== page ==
Barcelona: Gaudi's Casa Batllo and the Nextdoor Neighbor, Casa Amatller
On a recent trip to Barcelona I had the pleasure of touring architect Antonio's Gaudi's famous multi-family apartment/home, Casa Batllo (left). After touring the amazing building, I stumbled onto the less familiar Casa Amatller next door (below), Much has been written about Casa Batllo, so I would only like to contribute a few brief musings about the two buildings. Try to see Casa Amatller before Casa Batllo. The reason is that Casa Amatller represents the height
of Barcelona's Modernism architectural movement prior to Gaudi. You will then be even more impressed with Gaudi's innovative design next door.
Casa Amatller was completed in 1900 for chocolate magnate Antoni Amatller. The architect was Josep Puig i Cadafalch, but much of the direction of the design seems to have come from Amatller himself, who was an aficionado of historical architectural styles. Amatller directed the design to include Visigoth inspired lighting, Moorish tile-work and faux beamed ceilings to replicate medieval buildings throughout Catalunya and greater Spain.
Casa Batllo next door was purchased by Josep Batlló y Casanovas, a textile industrialist, who essentially gave architect Antonio Gaudi free reign to renovate the existing building between 1904-1906. The finished façade is incredibly imposing, not for its scale but for the awe-inspiring design and use of vibrant materials. I can only imagine what Mr. Amatller, with his historic aesthetic, thought of Gaudi's creation as it was being built. Throughout the building, the nautical theme is both subtle and glaring. There are scarce signs of conventional nautical imagery, but the overall shapes, colors and patterns create a dazzling water theme.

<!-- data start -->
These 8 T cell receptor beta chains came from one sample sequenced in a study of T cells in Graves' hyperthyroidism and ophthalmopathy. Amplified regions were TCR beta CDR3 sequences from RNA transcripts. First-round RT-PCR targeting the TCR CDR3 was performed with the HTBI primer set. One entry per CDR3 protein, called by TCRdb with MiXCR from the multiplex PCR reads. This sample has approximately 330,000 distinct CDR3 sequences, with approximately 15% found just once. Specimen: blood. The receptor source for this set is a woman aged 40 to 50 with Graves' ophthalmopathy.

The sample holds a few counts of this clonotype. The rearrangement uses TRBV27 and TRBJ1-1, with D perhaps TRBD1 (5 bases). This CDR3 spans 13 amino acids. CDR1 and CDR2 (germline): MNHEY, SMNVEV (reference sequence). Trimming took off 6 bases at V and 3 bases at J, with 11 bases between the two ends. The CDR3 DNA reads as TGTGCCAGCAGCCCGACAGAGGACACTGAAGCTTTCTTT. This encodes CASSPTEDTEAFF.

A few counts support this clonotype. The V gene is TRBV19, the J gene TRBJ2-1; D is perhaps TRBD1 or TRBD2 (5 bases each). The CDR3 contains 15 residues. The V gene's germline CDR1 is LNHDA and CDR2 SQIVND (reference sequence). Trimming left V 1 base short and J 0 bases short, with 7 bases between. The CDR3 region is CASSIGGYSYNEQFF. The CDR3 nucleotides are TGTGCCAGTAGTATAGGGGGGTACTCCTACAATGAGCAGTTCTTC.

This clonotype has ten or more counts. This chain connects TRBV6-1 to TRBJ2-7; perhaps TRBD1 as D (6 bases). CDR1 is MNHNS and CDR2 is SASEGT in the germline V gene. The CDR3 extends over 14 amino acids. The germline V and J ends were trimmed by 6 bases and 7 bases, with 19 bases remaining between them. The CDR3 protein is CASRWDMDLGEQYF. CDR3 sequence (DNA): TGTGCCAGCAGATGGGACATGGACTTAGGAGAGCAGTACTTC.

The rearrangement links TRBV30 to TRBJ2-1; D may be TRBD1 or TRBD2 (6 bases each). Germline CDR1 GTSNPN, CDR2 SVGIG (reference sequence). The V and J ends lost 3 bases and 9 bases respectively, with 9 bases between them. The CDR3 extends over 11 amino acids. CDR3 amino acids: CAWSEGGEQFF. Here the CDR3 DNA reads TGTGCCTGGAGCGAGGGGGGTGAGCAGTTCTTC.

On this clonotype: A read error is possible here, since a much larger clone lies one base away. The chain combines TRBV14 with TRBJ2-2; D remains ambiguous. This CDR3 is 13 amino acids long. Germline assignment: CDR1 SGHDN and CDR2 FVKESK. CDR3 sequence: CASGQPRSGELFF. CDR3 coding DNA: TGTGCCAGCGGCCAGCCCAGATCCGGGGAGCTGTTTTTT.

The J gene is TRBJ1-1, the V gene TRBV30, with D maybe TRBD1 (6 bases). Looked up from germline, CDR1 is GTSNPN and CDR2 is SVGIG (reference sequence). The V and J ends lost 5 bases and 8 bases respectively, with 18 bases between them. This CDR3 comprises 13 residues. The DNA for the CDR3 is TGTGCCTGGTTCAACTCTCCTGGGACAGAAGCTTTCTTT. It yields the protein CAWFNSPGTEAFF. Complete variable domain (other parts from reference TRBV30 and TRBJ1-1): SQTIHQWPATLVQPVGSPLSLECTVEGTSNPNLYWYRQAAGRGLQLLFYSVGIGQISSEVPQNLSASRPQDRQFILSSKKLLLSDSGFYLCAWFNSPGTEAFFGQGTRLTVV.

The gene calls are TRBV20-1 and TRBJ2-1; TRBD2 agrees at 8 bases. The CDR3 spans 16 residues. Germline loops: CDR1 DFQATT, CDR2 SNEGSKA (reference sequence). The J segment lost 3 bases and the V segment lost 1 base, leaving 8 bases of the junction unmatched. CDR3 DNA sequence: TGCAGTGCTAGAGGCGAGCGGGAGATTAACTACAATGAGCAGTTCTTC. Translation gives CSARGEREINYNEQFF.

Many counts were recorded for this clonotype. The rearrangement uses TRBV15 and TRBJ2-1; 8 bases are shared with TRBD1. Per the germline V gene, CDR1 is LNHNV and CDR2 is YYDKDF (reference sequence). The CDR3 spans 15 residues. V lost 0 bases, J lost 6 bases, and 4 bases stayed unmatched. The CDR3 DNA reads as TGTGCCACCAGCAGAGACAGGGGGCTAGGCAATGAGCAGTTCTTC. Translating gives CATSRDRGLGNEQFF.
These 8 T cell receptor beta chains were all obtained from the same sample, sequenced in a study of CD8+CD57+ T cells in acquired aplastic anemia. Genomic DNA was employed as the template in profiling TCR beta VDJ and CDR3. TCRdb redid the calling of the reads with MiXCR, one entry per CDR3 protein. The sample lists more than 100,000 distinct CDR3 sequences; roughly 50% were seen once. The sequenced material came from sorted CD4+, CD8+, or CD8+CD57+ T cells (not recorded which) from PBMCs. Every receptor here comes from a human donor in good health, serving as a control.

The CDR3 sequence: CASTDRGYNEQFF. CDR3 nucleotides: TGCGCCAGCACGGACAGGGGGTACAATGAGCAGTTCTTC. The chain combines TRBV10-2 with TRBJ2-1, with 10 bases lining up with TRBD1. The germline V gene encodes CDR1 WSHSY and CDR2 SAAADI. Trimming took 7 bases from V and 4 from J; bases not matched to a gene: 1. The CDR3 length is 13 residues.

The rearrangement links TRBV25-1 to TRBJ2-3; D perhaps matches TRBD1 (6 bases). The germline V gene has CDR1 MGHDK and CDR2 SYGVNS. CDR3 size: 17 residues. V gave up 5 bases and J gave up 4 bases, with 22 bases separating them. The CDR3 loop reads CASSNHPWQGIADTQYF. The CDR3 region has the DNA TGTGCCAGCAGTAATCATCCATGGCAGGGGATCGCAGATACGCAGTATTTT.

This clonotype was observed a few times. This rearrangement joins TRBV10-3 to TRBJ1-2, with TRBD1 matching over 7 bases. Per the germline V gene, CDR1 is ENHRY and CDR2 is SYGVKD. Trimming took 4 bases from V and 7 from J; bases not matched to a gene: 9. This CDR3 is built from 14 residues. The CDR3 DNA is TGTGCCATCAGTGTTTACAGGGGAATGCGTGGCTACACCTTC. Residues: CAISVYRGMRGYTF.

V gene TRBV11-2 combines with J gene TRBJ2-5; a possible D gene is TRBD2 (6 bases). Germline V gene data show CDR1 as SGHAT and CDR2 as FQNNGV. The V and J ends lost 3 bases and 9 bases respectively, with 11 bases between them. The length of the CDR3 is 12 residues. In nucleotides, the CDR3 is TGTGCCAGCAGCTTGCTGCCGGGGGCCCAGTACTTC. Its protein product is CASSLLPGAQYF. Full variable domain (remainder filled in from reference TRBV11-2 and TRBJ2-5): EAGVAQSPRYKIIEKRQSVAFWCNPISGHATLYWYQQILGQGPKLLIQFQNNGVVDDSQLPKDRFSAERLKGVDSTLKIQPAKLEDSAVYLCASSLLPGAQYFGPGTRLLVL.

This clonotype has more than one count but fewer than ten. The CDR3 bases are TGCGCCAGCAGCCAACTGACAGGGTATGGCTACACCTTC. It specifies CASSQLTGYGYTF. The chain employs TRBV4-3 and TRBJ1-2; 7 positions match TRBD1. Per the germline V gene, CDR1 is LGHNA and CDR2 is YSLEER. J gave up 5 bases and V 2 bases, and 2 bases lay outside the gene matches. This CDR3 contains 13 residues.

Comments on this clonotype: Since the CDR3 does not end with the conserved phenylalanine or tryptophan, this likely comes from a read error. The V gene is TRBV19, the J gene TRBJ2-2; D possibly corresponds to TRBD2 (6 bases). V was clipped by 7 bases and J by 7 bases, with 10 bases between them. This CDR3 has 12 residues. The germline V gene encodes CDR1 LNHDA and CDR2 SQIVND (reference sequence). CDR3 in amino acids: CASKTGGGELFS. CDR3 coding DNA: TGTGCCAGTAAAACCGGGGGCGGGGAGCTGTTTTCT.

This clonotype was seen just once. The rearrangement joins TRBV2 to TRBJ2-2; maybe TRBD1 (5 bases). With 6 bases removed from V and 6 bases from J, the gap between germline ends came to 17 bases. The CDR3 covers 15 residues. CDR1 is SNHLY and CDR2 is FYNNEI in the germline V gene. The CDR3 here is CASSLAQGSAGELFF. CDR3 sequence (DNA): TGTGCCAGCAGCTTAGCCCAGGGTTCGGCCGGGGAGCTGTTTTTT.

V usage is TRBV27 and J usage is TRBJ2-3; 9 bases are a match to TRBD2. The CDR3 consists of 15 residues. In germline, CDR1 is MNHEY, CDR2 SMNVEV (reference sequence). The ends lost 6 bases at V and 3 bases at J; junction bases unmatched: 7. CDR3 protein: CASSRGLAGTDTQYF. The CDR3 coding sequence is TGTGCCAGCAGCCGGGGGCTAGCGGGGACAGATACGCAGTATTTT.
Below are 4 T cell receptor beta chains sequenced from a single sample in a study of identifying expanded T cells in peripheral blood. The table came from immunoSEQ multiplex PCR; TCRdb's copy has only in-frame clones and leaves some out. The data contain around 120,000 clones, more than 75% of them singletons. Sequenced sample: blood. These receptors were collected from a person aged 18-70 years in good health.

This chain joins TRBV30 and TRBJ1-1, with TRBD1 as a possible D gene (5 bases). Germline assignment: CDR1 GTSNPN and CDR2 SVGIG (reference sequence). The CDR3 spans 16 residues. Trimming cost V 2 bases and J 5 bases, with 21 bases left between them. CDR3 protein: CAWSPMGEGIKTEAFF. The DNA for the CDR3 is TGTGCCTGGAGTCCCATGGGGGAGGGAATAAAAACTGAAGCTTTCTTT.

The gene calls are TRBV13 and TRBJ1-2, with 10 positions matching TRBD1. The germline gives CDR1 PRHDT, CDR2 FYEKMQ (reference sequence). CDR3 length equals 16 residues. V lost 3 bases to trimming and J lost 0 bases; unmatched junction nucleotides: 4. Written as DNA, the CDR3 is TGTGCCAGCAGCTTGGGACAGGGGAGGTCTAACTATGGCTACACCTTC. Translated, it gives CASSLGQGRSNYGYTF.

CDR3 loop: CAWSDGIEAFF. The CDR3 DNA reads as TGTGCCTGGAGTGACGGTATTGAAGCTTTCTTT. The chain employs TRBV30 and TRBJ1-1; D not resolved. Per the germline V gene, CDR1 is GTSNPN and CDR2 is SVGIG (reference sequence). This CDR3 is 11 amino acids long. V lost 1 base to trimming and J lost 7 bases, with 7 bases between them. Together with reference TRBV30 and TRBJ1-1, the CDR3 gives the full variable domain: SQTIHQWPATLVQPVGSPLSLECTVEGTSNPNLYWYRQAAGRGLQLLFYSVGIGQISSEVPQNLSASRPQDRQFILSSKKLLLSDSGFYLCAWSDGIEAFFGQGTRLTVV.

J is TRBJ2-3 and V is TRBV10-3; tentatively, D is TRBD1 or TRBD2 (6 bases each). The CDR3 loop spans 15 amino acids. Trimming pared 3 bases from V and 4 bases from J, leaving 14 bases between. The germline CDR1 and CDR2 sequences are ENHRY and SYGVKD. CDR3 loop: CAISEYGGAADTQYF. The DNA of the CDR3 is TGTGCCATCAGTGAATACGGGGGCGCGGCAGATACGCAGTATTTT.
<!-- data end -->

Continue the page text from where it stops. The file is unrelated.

Ultimately, for me, the level of the design is the most impressive feature of Casa Batllo. Almost every element has been designed, not just taken or borrowed from contemporary standard practices.
Door handles were not based on contemporary styles; the door handles and knobs are unique sculptures moulded to hands.
The second floor terrace is not flat; it undulates like waves with skylights providing dramatic daylight to rooms below.
The venting throughout the home is not standard venting; it is customized to each room and space. The attic venting is particularly remarkable as fin-like perforations are placed between the catenary arches, allowing light and air to fill the space.
Together, these two building provide contrasts within Barcelona's Modernist period: Client driven vs. architect driven, historical references vs. futuristic idealism.